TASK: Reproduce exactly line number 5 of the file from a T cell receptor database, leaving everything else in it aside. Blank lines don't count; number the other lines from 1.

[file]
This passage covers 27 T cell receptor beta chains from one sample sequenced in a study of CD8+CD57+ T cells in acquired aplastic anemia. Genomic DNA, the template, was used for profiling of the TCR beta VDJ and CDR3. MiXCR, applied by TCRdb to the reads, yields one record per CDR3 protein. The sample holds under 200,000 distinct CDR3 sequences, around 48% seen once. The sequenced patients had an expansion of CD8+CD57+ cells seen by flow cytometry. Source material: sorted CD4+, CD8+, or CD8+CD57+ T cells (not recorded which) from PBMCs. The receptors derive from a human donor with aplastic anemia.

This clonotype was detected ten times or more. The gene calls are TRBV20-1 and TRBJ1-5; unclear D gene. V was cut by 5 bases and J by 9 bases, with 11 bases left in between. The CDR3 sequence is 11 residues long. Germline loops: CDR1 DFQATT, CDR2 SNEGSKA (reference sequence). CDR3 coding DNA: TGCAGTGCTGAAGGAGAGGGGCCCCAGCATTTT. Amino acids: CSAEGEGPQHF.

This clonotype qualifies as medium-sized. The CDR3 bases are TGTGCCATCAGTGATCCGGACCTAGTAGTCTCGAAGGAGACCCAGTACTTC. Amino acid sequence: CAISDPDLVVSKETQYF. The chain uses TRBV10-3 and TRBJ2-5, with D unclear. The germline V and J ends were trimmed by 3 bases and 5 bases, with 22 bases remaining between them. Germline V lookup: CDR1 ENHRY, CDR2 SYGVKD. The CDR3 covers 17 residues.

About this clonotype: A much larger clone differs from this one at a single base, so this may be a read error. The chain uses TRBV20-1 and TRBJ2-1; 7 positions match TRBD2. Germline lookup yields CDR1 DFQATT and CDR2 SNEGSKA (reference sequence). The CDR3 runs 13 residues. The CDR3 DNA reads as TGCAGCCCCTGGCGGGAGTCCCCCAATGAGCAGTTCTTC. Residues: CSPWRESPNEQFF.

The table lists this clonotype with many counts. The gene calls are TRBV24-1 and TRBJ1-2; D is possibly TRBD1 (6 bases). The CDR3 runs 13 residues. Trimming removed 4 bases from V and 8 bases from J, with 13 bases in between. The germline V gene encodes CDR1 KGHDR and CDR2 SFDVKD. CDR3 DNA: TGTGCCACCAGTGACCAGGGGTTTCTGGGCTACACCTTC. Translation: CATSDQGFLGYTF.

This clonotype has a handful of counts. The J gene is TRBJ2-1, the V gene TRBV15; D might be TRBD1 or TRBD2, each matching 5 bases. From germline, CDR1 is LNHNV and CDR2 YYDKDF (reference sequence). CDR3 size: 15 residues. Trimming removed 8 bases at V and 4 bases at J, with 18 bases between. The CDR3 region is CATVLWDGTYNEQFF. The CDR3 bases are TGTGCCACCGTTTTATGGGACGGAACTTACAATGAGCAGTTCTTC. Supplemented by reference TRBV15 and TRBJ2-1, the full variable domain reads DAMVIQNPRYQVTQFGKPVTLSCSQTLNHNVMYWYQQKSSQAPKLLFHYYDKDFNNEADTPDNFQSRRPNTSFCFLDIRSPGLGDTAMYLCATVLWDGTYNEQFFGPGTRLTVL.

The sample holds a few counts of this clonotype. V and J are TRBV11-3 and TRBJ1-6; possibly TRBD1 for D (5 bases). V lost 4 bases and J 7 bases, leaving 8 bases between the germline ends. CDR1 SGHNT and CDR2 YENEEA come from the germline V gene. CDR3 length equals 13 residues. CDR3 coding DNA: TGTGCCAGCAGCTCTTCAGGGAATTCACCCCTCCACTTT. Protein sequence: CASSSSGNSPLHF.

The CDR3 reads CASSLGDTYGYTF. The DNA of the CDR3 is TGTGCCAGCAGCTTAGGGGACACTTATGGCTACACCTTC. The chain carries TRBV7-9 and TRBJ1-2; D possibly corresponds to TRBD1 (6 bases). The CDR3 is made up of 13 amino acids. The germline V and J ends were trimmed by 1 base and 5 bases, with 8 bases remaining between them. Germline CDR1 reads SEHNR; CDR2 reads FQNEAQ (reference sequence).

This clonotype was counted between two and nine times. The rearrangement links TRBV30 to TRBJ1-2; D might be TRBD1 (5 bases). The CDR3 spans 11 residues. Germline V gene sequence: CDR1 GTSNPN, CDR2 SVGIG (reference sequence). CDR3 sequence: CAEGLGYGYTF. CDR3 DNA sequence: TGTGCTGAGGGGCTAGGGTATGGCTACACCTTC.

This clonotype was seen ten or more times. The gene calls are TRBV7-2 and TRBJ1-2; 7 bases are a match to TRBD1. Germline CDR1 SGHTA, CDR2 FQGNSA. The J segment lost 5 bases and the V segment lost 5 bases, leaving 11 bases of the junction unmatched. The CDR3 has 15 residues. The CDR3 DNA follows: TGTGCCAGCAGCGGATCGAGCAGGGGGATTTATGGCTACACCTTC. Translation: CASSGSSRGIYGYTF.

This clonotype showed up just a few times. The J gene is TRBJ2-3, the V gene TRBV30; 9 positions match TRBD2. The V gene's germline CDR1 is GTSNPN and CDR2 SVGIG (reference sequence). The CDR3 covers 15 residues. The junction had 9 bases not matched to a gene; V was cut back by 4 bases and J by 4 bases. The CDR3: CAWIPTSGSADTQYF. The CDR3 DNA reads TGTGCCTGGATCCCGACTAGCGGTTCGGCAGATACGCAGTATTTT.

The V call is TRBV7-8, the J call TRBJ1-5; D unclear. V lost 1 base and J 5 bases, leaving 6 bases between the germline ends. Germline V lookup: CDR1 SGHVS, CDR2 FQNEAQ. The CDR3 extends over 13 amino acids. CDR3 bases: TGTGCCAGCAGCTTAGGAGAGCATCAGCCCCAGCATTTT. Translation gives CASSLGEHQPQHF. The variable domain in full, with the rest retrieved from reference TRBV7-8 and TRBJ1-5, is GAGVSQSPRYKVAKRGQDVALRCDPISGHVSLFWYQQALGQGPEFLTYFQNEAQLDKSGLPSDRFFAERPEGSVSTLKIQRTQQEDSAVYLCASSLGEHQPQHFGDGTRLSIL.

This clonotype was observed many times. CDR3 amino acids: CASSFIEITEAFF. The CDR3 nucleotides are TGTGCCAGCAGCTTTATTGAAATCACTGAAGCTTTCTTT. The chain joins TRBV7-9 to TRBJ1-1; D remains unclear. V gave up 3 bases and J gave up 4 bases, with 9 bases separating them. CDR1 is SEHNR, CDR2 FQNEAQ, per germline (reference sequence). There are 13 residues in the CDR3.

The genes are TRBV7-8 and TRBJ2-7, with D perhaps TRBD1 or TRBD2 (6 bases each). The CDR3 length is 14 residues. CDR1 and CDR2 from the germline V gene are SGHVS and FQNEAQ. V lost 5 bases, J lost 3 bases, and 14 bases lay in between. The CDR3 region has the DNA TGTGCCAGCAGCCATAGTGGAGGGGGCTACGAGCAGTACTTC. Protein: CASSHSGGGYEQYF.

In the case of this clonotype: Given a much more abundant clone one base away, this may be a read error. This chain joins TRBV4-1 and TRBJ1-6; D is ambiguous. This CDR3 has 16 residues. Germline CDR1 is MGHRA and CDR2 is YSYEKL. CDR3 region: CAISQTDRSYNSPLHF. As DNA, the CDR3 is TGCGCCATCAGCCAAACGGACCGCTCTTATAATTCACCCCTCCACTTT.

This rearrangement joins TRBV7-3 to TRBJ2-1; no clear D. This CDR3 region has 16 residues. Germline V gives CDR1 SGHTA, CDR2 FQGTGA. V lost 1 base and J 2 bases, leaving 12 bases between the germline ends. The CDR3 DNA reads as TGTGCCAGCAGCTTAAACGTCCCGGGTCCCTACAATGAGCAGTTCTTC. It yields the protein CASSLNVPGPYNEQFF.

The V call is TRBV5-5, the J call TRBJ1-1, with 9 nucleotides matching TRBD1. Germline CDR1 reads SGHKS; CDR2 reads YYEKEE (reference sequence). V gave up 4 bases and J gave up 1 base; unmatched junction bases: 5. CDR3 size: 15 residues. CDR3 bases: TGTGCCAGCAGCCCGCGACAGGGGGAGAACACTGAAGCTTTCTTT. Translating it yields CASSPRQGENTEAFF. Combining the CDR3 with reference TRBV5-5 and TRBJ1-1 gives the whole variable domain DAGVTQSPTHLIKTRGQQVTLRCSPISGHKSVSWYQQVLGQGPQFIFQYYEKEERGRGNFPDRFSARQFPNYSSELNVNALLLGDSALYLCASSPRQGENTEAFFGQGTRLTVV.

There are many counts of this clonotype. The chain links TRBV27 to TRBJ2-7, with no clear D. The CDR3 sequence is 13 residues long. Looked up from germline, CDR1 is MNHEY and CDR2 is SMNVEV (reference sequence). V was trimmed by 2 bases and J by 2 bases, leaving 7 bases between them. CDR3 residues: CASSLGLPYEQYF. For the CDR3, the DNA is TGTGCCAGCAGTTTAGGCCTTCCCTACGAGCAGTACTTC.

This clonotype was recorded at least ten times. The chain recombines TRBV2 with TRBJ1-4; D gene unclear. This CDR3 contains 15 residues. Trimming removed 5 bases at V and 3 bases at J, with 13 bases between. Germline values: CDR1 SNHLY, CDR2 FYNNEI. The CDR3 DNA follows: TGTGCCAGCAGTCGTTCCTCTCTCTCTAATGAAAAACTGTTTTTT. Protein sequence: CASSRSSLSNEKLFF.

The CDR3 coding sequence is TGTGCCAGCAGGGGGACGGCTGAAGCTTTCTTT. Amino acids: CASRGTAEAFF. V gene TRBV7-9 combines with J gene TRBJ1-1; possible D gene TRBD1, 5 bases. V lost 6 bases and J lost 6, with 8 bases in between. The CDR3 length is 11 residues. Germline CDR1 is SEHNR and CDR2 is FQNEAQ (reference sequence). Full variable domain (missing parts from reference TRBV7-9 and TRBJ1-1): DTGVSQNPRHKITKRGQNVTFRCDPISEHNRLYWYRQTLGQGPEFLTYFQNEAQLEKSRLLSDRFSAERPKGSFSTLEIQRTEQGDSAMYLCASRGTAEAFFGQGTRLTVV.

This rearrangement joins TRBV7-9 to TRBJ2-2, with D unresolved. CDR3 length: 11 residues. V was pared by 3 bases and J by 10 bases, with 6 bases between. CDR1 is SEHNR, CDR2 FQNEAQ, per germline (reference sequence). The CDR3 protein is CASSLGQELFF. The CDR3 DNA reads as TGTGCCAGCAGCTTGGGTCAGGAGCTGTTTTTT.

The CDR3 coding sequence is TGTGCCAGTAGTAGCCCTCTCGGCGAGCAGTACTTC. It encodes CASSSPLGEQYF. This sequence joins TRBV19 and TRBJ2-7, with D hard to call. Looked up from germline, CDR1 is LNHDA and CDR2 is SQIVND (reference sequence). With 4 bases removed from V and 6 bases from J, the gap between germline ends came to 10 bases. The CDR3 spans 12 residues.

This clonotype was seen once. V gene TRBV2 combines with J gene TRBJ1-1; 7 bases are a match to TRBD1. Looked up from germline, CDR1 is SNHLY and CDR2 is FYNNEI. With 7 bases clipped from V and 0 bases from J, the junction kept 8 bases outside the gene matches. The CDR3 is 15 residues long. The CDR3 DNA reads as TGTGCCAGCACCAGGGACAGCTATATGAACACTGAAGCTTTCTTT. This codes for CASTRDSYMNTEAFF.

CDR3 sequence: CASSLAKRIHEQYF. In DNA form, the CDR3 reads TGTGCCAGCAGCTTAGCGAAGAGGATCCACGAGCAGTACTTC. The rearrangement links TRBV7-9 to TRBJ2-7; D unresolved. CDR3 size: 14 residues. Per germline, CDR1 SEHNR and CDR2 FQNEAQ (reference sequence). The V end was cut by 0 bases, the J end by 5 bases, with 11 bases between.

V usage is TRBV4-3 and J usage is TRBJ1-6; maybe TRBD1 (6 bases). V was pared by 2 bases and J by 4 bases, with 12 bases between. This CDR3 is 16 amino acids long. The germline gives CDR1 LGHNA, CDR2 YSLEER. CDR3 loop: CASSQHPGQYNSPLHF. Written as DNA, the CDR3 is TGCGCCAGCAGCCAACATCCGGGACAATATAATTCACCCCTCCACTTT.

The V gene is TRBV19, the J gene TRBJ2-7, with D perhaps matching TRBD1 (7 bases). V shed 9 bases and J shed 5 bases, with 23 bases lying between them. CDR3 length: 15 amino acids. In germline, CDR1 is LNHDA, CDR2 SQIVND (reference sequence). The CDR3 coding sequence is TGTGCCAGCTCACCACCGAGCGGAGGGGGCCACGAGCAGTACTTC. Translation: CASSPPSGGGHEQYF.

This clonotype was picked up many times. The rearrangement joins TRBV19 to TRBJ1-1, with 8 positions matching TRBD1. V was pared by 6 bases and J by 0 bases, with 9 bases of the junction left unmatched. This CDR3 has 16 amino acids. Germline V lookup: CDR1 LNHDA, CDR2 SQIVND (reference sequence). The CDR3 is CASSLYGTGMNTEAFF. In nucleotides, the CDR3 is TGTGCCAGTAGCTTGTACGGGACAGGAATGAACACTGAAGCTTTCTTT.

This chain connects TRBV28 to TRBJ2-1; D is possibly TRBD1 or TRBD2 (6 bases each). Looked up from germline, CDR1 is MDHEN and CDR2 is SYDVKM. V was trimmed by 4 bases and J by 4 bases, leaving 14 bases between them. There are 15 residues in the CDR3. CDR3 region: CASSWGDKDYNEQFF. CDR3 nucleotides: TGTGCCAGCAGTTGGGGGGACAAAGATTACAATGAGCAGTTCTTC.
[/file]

The table lists this clonotype with many counts. The gene calls are TRBV24-1 and TRBJ1-2; D is possibly TRBD1 (6 bases). The CDR3 runs 13 residues. Trimming removed 4 bases from V and 8 bases from J, with 13 bases in between. The germline V gene encodes CDR1 KGHDR and CDR2 SFDVKD. CDR3 DNA: TGTGCCACCAGTGACCAGGGGTTTCTGGGCTACACCTTC. Translation: CATSDQGFLGYTF.